The two Koreas, coming to terms with Russian assistance
Summer 2014 witnessed new examples of deepening Russian involvement into North Korea and her increased efforts to help improve North-South relations. Obviously the “Russian card” is approved at the highest level in Pyongyang – in an apparent attempt to show to China that Pyongyang has alternative supporters. The change in attitude was demonstrated by the fact that Russian companies during the recent Russia-DPRK intergovernmental commission in June in Vladivostok were promised a better investment climate that anybody else (multiple visas, local phones, access to local legislation, Internet and other means of communication, etc).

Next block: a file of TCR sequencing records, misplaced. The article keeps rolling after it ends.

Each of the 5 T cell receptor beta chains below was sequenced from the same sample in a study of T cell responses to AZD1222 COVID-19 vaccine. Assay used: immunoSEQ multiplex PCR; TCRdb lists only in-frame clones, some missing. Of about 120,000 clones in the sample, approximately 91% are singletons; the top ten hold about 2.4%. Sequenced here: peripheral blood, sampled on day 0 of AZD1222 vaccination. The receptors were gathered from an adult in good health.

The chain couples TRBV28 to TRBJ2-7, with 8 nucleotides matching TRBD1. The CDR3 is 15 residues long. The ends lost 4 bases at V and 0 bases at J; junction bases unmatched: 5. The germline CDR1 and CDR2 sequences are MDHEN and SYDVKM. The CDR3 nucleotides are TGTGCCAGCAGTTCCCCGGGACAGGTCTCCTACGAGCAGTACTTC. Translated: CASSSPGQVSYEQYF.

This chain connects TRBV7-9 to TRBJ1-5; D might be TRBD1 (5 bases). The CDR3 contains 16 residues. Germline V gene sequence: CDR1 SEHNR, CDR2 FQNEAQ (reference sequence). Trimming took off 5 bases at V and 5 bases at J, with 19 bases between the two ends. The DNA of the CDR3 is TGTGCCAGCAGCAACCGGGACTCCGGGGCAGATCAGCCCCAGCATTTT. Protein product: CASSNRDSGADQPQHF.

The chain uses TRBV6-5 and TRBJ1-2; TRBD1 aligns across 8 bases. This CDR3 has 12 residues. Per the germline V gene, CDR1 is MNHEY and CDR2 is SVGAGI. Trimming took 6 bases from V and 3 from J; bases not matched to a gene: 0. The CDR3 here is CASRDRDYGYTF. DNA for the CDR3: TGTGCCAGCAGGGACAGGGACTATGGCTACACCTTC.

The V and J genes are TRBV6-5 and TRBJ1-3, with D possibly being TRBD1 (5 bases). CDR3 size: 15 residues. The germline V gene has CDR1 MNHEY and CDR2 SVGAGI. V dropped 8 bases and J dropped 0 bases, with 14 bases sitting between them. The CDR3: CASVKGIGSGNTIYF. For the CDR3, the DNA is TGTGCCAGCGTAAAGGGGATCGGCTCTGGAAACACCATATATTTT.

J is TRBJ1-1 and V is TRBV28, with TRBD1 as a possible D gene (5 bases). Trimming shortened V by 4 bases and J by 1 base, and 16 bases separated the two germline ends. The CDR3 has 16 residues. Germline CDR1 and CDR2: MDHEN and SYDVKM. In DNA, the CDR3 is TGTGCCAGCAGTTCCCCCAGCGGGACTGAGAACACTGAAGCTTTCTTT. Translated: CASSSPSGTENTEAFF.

What is principally important is that Russia does not separate its relations with the North and South; on the contrary, it wants to promote projects with both countries’ participation. The coinciding sudden improvement in relations with Japan is also related to the DPRK’s attempt to diversify its foreign policy away from total dependence on the two key actors – the U.S. and China – but it has yet to bear fruit.
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